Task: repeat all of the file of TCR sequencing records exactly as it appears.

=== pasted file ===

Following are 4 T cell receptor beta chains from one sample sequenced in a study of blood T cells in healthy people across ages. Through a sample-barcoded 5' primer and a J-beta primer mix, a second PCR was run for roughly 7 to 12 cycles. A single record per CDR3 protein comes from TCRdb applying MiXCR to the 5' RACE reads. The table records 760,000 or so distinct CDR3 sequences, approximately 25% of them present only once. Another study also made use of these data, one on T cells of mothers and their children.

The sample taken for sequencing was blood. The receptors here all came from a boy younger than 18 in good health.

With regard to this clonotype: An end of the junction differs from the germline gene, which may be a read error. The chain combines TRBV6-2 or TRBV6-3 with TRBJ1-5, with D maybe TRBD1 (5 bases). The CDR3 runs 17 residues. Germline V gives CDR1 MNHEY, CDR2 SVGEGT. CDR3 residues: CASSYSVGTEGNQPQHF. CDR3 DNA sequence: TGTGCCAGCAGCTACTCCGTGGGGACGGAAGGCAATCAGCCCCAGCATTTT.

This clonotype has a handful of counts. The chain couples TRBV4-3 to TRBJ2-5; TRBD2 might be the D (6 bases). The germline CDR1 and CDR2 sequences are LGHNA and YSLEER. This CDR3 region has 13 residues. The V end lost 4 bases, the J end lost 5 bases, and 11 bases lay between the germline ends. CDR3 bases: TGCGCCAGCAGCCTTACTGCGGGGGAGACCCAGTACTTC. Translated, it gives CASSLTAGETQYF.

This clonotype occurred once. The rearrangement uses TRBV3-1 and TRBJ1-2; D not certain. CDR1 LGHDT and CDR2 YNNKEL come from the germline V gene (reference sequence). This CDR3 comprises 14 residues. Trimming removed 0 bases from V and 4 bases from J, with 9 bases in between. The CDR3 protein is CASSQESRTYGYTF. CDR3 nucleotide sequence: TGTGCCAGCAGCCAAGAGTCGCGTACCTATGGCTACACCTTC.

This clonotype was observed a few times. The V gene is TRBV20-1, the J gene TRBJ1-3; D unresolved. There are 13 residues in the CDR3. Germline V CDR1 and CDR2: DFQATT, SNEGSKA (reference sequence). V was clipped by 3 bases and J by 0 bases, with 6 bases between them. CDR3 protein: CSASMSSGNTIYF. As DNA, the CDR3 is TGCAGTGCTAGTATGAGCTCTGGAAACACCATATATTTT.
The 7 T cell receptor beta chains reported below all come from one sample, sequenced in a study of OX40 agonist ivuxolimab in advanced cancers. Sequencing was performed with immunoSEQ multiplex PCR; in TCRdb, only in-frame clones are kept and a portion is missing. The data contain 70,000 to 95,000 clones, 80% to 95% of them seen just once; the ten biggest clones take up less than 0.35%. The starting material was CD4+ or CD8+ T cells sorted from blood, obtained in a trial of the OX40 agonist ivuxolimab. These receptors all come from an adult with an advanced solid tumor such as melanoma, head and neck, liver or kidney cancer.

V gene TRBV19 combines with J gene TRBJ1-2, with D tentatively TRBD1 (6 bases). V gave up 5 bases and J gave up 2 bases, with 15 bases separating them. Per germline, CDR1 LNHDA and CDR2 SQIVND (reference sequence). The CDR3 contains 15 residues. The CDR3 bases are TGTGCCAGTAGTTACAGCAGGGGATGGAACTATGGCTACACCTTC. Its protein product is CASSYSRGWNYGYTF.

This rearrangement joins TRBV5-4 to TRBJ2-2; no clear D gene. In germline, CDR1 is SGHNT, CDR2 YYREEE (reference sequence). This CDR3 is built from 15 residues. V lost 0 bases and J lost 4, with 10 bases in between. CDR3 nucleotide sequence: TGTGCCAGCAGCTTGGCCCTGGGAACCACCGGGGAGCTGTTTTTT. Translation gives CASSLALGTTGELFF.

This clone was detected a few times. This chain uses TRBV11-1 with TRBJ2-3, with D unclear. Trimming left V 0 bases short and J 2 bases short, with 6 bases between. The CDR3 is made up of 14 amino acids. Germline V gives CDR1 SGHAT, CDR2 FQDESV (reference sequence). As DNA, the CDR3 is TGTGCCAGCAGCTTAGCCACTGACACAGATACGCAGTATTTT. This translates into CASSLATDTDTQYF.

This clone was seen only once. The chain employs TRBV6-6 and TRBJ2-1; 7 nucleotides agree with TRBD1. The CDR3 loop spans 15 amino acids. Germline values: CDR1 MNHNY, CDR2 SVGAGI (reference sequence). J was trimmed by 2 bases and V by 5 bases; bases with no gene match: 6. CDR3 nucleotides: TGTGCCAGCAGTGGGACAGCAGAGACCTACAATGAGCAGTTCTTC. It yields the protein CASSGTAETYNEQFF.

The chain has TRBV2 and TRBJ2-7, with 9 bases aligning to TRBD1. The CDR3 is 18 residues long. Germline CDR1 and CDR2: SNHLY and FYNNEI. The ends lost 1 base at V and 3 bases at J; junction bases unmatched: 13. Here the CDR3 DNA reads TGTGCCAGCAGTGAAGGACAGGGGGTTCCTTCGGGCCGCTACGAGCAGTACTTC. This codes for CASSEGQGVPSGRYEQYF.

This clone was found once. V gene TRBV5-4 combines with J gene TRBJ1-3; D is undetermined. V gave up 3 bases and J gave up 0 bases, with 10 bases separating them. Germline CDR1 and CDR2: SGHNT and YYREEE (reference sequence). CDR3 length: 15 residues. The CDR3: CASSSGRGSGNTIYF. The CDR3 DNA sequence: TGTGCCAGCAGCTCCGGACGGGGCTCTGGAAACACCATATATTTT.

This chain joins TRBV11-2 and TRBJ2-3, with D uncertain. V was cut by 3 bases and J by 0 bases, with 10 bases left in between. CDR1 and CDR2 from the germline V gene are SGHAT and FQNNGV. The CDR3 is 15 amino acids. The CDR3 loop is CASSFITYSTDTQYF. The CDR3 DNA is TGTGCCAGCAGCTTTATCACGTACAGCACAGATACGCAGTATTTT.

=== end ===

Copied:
Following are 4 T cell receptor beta chains from one sample sequenced in a study of blood T cells in healthy people across ages. Through a sample-barcoded 5' primer and a J-beta primer mix, a second PCR was run for roughly 7 to 12 cycles. A single record per CDR3 protein comes from TCRdb applying MiXCR to the 5' RACE reads. The table records 760,000 or so distinct CDR3 sequences, approximately 25% of them present only once. Another study also made use of these data, one on T cells of mothers and their children.

The sample taken for sequencing was blood. The receptors here all came from a boy younger than 18 in good health.

With regard to this clonotype: An end of the junction differs from the germline gene, which may be a read error. The chain combines TRBV6-2 or TRBV6-3 with TRBJ1-5, with D maybe TRBD1 (5 bases). The CDR3 runs 17 residues. Germline V gives CDR1 MNHEY, CDR2 SVGEGT. CDR3 residues: CASSYSVGTEGNQPQHF. CDR3 DNA sequence: TGTGCCAGCAGCTACTCCGTGGGGACGGAAGGCAATCAGCCCCAGCATTTT.

This clonotype has a handful of counts. The chain couples TRBV4-3 to TRBJ2-5; TRBD2 might be the D (6 bases). The germline CDR1 and CDR2 sequences are LGHNA and YSLEER. This CDR3 region has 13 residues. The V end lost 4 bases, the J end lost 5 bases, and 11 bases lay between the germline ends. CDR3 bases: TGCGCCAGCAGCCTTACTGCGGGGGAGACCCAGTACTTC. Translated, it gives CASSLTAGETQYF.

This clonotype occurred once. The rearrangement uses TRBV3-1 and TRBJ1-2; D not certain. CDR1 LGHDT and CDR2 YNNKEL come from the germline V gene (reference sequence). This CDR3 comprises 14 residues. Trimming removed 0 bases from V and 4 bases from J, with 9 bases in between. The CDR3 protein is CASSQESRTYGYTF. CDR3 nucleotide sequence: TGTGCCAGCAGCCAAGAGTCGCGTACCTATGGCTACACCTTC.

This clonotype was observed a few times. The V gene is TRBV20-1, the J gene TRBJ1-3; D unresolved. There are 13 residues in the CDR3. Germline V CDR1 and CDR2: DFQATT, SNEGSKA (reference sequence). V was clipped by 3 bases and J by 0 bases, with 6 bases between them. CDR3 protein: CSASMSSGNTIYF. As DNA, the CDR3 is TGCAGTGCTAGTATGAGCTCTGGAAACACCATATATTTT.
The 7 T cell receptor beta chains reported below all come from one sample, sequenced in a study of OX40 agonist ivuxolimab in advanced cancers. Sequencing was performed with immunoSEQ multiplex PCR; in TCRdb, only in-frame clones are kept and a portion is missing. The data contain 70,000 to 95,000 clones, 80% to 95% of them seen just once; the ten biggest clones take up less than 0.35%. The starting material was CD4+ or CD8+ T cells sorted from blood, obtained in a trial of the OX40 agonist ivuxolimab. These receptors all come from an adult with an advanced solid tumor such as melanoma, head and neck, liver or kidney cancer.

V gene TRBV19 combines with J gene TRBJ1-2, with D tentatively TRBD1 (6 bases). V gave up 5 bases and J gave up 2 bases, with 15 bases separating them. Per germline, CDR1 LNHDA and CDR2 SQIVND (reference sequence). The CDR3 contains 15 residues. The CDR3 bases are TGTGCCAGTAGTTACAGCAGGGGATGGAACTATGGCTACACCTTC. Its protein product is CASSYSRGWNYGYTF.

This rearrangement joins TRBV5-4 to TRBJ2-2; no clear D gene. In germline, CDR1 is SGHNT, CDR2 YYREEE (reference sequence). This CDR3 is built from 15 residues. V lost 0 bases and J lost 4, with 10 bases in between. CDR3 nucleotide sequence: TGTGCCAGCAGCTTGGCCCTGGGAACCACCGGGGAGCTGTTTTTT. Translation gives CASSLALGTTGELFF.

This clone was detected a few times. This chain uses TRBV11-1 with TRBJ2-3, with D unclear. Trimming left V 0 bases short and J 2 bases short, with 6 bases between. The CDR3 is made up of 14 amino acids. Germline V gives CDR1 SGHAT, CDR2 FQDESV (reference sequence). As DNA, the CDR3 is TGTGCCAGCAGCTTAGCCACTGACACAGATACGCAGTATTTT. This translates into CASSLATDTDTQYF.

This clone was seen only once. The chain employs TRBV6-6 and TRBJ2-1; 7 nucleotides agree with TRBD1. The CDR3 loop spans 15 amino acids. Germline values: CDR1 MNHNY, CDR2 SVGAGI (reference sequence). J was trimmed by 2 bases and V by 5 bases; bases with no gene match: 6. CDR3 nucleotides: TGTGCCAGCAGTGGGACAGCAGAGACCTACAATGAGCAGTTCTTC. It yields the protein CASSGTAETYNEQFF.

The chain has TRBV2 and TRBJ2-7, with 9 bases aligning to TRBD1. The CDR3 is 18 residues long. Germline CDR1 and CDR2: SNHLY and FYNNEI. The ends lost 1 base at V and 3 bases at J; junction bases unmatched: 13. Here the CDR3 DNA reads TGTGCCAGCAGTGAAGGACAGGGGGTTCCTTCGGGCCGCTACGAGCAGTACTTC. This codes for CASSEGQGVPSGRYEQYF.

This clone was found once. V gene TRBV5-4 combines with J gene TRBJ1-3; D is undetermined. V gave up 3 bases and J gave up 0 bases, with 10 bases separating them. Germline CDR1 and CDR2: SGHNT and YYREEE (reference sequence). CDR3 length: 15 residues. The CDR3: CASSSGRGSGNTIYF. The CDR3 DNA sequence: TGTGCCAGCAGCTCCGGACGGGGCTCTGGAAACACCATATATTTT.

This chain joins TRBV11-2 and TRBJ2-3, with D uncertain. V was cut by 3 bases and J by 0 bases, with 10 bases left in between. CDR1 and CDR2 from the germline V gene are SGHAT and FQNNGV. The CDR3 is 15 amino acids. The CDR3 loop is CASSFITYSTDTQYF. The CDR3 DNA is TGTGCCAGCAGCTTTATCACGTACAGCACAGATACGCAGTATTTT.